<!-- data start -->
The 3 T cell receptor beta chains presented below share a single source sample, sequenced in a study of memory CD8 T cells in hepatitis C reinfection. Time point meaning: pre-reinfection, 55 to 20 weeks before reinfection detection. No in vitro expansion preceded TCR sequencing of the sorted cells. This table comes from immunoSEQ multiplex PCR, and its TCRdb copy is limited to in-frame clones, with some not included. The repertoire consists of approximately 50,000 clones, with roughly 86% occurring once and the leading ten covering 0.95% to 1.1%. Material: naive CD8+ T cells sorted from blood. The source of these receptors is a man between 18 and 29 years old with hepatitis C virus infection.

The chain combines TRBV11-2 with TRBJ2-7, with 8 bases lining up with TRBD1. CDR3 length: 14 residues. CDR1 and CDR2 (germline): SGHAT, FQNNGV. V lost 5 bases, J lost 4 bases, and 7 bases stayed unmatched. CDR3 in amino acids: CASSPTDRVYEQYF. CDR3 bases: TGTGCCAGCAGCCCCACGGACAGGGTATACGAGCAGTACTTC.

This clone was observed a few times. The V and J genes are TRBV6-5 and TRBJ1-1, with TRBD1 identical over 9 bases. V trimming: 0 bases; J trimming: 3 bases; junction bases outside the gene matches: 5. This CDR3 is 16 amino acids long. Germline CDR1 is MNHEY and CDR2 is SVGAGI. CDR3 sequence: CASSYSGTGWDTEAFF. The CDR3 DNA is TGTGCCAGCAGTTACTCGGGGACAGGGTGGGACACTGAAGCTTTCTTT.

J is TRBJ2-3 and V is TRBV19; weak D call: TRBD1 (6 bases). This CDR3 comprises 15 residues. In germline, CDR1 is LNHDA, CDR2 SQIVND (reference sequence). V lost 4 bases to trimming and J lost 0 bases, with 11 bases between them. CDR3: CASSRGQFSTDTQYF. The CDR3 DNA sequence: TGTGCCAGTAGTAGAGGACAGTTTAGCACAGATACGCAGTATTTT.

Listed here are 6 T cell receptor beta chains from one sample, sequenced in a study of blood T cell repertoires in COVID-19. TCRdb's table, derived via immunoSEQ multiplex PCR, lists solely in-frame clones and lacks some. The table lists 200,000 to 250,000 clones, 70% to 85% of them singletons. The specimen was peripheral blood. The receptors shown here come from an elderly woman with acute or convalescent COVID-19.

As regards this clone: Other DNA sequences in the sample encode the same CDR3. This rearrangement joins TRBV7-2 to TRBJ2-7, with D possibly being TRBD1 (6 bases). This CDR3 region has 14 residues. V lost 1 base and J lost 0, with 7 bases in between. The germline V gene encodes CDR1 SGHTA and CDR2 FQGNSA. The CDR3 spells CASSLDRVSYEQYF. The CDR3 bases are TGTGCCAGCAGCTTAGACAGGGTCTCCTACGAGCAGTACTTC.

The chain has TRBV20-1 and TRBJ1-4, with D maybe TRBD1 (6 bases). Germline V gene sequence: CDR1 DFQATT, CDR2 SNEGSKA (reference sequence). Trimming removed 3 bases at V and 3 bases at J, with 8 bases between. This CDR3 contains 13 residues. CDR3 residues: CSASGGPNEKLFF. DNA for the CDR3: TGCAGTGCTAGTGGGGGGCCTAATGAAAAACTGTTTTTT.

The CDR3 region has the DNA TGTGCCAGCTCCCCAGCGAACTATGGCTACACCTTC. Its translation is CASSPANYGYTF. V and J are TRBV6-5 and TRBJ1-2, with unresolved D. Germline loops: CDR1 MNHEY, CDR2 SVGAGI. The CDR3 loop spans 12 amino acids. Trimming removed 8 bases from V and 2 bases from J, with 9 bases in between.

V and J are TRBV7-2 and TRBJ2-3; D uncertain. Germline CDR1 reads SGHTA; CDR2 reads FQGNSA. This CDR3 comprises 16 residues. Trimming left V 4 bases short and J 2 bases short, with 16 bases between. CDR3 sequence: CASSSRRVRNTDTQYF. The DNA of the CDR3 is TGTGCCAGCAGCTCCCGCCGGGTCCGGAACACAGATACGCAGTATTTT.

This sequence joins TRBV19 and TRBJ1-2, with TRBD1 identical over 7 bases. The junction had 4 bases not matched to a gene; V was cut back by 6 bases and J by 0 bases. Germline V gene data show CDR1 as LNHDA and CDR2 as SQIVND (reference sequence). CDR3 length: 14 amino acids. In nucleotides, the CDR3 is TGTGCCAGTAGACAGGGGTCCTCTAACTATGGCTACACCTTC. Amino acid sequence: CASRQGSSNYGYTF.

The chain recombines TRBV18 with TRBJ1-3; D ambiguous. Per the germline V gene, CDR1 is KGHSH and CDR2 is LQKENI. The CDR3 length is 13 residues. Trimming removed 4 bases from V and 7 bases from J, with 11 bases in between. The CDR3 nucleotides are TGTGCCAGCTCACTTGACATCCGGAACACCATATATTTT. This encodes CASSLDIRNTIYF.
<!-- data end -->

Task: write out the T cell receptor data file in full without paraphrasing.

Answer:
The 3 T cell receptor beta chains presented below share a single source sample, sequenced in a study of memory CD8 T cells in hepatitis C reinfection. Time point meaning: pre-reinfection, 55 to 20 weeks before reinfection detection. No in vitro expansion preceded TCR sequencing of the sorted cells. This table comes from immunoSEQ multiplex PCR, and its TCRdb copy is limited to in-frame clones, with some not included. The repertoire consists of approximately 50,000 clones, with roughly 86% occurring once and the leading ten covering 0.95% to 1.1%. Material: naive CD8+ T cells sorted from blood. The source of these receptors is a man between 18 and 29 years old with hepatitis C virus infection.

The chain combines TRBV11-2 with TRBJ2-7, with 8 bases lining up with TRBD1. CDR3 length: 14 residues. CDR1 and CDR2 (germline): SGHAT, FQNNGV. V lost 5 bases, J lost 4 bases, and 7 bases stayed unmatched. CDR3 in amino acids: CASSPTDRVYEQYF. CDR3 bases: TGTGCCAGCAGCCCCACGGACAGGGTATACGAGCAGTACTTC.

This clone was observed a few times. The V and J genes are TRBV6-5 and TRBJ1-1, with TRBD1 identical over 9 bases. V trimming: 0 bases; J trimming: 3 bases; junction bases outside the gene matches: 5. This CDR3 is 16 amino acids long. Germline CDR1 is MNHEY and CDR2 is SVGAGI. CDR3 sequence: CASSYSGTGWDTEAFF. The CDR3 DNA is TGTGCCAGCAGTTACTCGGGGACAGGGTGGGACACTGAAGCTTTCTTT.

J is TRBJ2-3 and V is TRBV19; weak D call: TRBD1 (6 bases). This CDR3 comprises 15 residues. In germline, CDR1 is LNHDA, CDR2 SQIVND (reference sequence). V lost 4 bases to trimming and J lost 0 bases, with 11 bases between them. CDR3: CASSRGQFSTDTQYF. The CDR3 DNA sequence: TGTGCCAGTAGTAGAGGACAGTTTAGCACAGATACGCAGTATTTT.

Listed here are 6 T cell receptor beta chains from one sample, sequenced in a study of blood T cell repertoires in COVID-19. TCRdb's table, derived via immunoSEQ multiplex PCR, lists solely in-frame clones and lacks some. The table lists 200,000 to 250,000 clones, 70% to 85% of them singletons. The specimen was peripheral blood. The receptors shown here come from an elderly woman with acute or convalescent COVID-19.

As regards this clone: Other DNA sequences in the sample encode the same CDR3. This rearrangement joins TRBV7-2 to TRBJ2-7, with D possibly being TRBD1 (6 bases). This CDR3 region has 14 residues. V lost 1 base and J lost 0, with 7 bases in between. The germline V gene encodes CDR1 SGHTA and CDR2 FQGNSA. The CDR3 spells CASSLDRVSYEQYF. The CDR3 bases are TGTGCCAGCAGCTTAGACAGGGTCTCCTACGAGCAGTACTTC.

The chain has TRBV20-1 and TRBJ1-4, with D maybe TRBD1 (6 bases). Germline V gene sequence: CDR1 DFQATT, CDR2 SNEGSKA (reference sequence). Trimming removed 3 bases at V and 3 bases at J, with 8 bases between. This CDR3 contains 13 residues. CDR3 residues: CSASGGPNEKLFF. DNA for the CDR3: TGCAGTGCTAGTGGGGGGCCTAATGAAAAACTGTTTTTT.

The CDR3 region has the DNA TGTGCCAGCTCCCCAGCGAACTATGGCTACACCTTC. Its translation is CASSPANYGYTF. V and J are TRBV6-5 and TRBJ1-2, with unresolved D. Germline loops: CDR1 MNHEY, CDR2 SVGAGI. The CDR3 loop spans 12 amino acids. Trimming removed 8 bases from V and 2 bases from J, with 9 bases in between.

V and J are TRBV7-2 and TRBJ2-3; D uncertain. Germline CDR1 reads SGHTA; CDR2 reads FQGNSA. This CDR3 comprises 16 residues. Trimming left V 4 bases short and J 2 bases short, with 16 bases between. CDR3 sequence: CASSSRRVRNTDTQYF. The DNA of the CDR3 is TGTGCCAGCAGCTCCCGCCGGGTCCGGAACACAGATACGCAGTATTTT.

This sequence joins TRBV19 and TRBJ1-2, with TRBD1 identical over 7 bases. The junction had 4 bases not matched to a gene; V was cut back by 6 bases and J by 0 bases. Germline V gene data show CDR1 as LNHDA and CDR2 as SQIVND (reference sequence). CDR3 length: 14 amino acids. In nucleotides, the CDR3 is TGTGCCAGTAGACAGGGGTCCTCTAACTATGGCTACACCTTC. Amino acid sequence: CASRQGSSNYGYTF.

The chain recombines TRBV18 with TRBJ1-3; D ambiguous. Per the germline V gene, CDR1 is KGHSH and CDR2 is LQKENI. The CDR3 length is 13 residues. Trimming removed 4 bases from V and 7 bases from J, with 11 bases in between. The CDR3 nucleotides are TGTGCCAGCTCACTTGACATCCGGAACACCATATATTTT. This encodes CASSLDIRNTIYF.